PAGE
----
CrimProf Blog

Editor: Kevin Cole
Univ. of San Diego School of Law

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Tuesday, July 31, 2012

Cole on Forensic Science and Wrongful Convictions

Simon A. Cole (University of California, Irvine - Department of Criminology, Law and Society) has posted Forensic Science and Wrongful Convictions: From Exposer to Contributor to Corrector (New England Law Review, Vol. 46, No. 4, 2012) on SSRN. Here is the abstract:

Brandon Garrett’s book, Convicting the Innocent, makes a number of important contributions to the scholarly and public discourse on miscarriages of justice. In this essay, I will focus on the contribution that is most related to my own research interests: its contribution to our understanding of the relationship between forensic science and miscarriages of justice. I will first endeavor to place Garrett’s contribution in historical context by briefly tracing the history of discussions about forensic science and wrongful convictions. I will then highlight in what way Garrett’s work has furthered our understanding. I will then discuss some of the criticisms of Garrett’s work by advocates of forensic science and try to explain how data limitations contribute to the difference of opinion between Garrett and his critics. I will conclude by suggesting a different, more theoretically grounded way of conceptualizing miscarriages of justice that might help us move beyond these differences of opinion. Ultimately, however, my suggestions will be highly speculative: data limitations, again, will make it difficult to make any strong empirical inferences about the relationship between forensic science and wrongful convictions.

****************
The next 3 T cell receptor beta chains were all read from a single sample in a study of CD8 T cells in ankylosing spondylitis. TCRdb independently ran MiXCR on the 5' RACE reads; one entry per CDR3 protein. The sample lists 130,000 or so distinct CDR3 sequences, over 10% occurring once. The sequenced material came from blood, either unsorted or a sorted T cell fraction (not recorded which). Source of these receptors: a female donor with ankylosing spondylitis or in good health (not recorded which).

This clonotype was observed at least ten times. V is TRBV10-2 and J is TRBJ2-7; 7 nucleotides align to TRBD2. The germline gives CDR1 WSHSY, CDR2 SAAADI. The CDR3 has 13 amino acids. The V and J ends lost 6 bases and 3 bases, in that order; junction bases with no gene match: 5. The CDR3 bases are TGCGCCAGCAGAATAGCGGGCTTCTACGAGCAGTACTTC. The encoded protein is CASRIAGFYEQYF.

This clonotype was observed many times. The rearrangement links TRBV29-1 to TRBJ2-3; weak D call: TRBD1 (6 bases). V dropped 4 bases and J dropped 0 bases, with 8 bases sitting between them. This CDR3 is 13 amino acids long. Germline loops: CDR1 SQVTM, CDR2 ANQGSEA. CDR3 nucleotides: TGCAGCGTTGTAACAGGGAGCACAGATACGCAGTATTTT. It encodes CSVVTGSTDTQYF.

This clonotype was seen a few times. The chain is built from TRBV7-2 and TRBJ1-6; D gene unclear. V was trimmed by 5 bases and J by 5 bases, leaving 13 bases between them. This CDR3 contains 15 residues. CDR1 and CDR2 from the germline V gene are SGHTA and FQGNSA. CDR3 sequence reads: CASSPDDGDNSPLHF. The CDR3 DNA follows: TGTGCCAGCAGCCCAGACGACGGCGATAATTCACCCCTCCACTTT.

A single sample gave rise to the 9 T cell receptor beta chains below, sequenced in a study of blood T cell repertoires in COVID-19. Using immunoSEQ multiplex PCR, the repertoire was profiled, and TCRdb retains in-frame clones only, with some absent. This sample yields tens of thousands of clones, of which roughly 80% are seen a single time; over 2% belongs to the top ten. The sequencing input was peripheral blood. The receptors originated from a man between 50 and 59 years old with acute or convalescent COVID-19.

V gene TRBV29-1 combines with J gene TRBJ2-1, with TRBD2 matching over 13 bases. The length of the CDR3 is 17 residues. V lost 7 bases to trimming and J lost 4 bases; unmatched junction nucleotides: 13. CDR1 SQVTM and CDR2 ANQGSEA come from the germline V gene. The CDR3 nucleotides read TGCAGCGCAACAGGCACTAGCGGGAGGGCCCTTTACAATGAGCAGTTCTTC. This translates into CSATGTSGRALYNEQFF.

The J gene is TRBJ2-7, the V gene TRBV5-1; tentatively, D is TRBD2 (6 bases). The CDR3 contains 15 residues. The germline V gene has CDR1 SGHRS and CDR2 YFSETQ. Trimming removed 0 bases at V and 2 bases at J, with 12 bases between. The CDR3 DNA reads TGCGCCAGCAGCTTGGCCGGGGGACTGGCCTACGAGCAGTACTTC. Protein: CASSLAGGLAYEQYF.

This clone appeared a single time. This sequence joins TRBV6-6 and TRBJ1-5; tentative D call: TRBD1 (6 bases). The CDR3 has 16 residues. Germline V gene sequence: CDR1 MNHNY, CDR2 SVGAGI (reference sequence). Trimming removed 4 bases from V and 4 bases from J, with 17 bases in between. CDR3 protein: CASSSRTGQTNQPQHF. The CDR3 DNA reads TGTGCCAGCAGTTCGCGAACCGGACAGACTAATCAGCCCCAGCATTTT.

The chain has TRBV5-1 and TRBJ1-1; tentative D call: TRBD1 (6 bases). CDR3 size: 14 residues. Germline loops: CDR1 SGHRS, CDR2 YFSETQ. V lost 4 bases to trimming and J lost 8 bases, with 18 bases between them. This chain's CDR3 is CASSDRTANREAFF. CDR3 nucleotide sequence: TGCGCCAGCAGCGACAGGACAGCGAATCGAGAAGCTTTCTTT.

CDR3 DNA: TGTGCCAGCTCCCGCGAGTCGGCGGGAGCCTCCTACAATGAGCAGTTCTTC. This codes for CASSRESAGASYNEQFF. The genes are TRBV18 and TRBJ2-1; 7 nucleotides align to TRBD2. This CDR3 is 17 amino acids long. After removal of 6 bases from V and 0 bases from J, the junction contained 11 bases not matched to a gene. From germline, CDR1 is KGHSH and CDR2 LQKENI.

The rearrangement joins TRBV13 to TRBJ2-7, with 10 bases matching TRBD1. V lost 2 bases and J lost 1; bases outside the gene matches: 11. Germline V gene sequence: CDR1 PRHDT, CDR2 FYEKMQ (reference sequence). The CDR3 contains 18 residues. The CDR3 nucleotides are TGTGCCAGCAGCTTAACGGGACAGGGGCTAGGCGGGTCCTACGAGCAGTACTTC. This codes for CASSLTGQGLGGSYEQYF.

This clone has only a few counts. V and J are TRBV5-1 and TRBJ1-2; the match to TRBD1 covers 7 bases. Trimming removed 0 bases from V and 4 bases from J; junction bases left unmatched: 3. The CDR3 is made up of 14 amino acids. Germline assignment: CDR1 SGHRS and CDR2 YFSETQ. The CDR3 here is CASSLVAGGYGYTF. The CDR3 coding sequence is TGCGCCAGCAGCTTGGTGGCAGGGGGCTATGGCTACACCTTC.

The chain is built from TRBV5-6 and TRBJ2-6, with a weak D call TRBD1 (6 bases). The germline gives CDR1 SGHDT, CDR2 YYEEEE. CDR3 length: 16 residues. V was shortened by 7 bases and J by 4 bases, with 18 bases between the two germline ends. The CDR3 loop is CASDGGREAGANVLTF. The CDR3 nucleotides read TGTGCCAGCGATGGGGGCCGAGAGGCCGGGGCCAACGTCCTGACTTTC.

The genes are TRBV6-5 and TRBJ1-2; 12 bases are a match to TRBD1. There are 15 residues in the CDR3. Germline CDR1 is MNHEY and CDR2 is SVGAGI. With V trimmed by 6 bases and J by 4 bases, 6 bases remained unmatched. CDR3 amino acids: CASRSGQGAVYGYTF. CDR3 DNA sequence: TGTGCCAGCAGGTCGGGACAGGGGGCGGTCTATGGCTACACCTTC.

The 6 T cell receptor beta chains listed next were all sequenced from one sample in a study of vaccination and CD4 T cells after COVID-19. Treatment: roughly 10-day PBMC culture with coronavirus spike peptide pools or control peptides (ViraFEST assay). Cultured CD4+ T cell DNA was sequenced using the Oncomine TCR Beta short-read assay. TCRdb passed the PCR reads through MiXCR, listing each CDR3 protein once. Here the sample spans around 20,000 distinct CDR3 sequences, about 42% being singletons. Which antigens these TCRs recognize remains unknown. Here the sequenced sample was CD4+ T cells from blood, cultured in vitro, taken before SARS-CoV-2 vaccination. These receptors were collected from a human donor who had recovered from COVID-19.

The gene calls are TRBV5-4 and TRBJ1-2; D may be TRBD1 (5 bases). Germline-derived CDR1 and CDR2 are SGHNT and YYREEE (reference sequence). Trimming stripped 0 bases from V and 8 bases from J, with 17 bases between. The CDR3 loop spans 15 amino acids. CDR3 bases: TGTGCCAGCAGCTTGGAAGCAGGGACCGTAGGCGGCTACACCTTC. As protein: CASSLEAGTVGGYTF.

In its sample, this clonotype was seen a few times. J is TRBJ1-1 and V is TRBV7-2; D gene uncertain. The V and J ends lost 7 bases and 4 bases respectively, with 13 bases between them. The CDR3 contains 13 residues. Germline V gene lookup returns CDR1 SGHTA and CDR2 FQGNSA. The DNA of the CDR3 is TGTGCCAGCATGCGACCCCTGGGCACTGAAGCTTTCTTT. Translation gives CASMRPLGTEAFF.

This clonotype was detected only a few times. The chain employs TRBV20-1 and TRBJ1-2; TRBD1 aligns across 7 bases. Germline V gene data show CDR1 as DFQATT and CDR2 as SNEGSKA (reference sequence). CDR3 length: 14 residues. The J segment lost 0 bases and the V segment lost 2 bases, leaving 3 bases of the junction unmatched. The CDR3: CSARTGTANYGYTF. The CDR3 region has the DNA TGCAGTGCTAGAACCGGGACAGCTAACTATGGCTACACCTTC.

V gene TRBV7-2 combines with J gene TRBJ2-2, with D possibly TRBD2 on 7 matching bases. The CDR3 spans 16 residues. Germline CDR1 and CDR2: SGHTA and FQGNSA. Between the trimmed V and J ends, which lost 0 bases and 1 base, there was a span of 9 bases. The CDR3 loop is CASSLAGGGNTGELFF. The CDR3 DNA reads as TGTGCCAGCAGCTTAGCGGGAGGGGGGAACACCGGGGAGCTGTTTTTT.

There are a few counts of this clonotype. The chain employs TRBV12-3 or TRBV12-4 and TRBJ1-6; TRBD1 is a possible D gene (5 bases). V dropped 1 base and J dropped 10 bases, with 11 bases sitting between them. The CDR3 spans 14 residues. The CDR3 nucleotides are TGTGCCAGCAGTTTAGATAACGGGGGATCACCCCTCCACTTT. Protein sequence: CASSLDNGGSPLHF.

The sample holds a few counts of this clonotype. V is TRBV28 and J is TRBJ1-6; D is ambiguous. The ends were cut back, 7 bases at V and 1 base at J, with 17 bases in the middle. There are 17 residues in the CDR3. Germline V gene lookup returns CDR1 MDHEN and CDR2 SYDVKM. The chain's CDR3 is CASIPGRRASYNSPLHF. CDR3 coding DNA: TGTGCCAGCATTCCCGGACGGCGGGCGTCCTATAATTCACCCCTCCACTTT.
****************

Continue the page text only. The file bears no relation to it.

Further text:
http://lawprofessors.typepad.com/crimprof_blog/2012/07/cole-on-forensic-science-and-wrongful-convictions.html

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Comments

Cole's piece will undoubtedly be very interesting. I made extensive use of Professor Cole's 2005 article about error in fingerprint identification in my own forthcoming book, "Failed Evidence: Why Law Enforcement Resists Science" (NYU Press, Sept. 2012), and so I know that this will be a sharp, well-done review of the Garrett book. I'm looking forward to reading it.
David Harris, U. Pittsburgh School of Law
http://failedevidence.wordpress.com

Posted by: David Harris | Jul 31, 2012 6:03:56 PM

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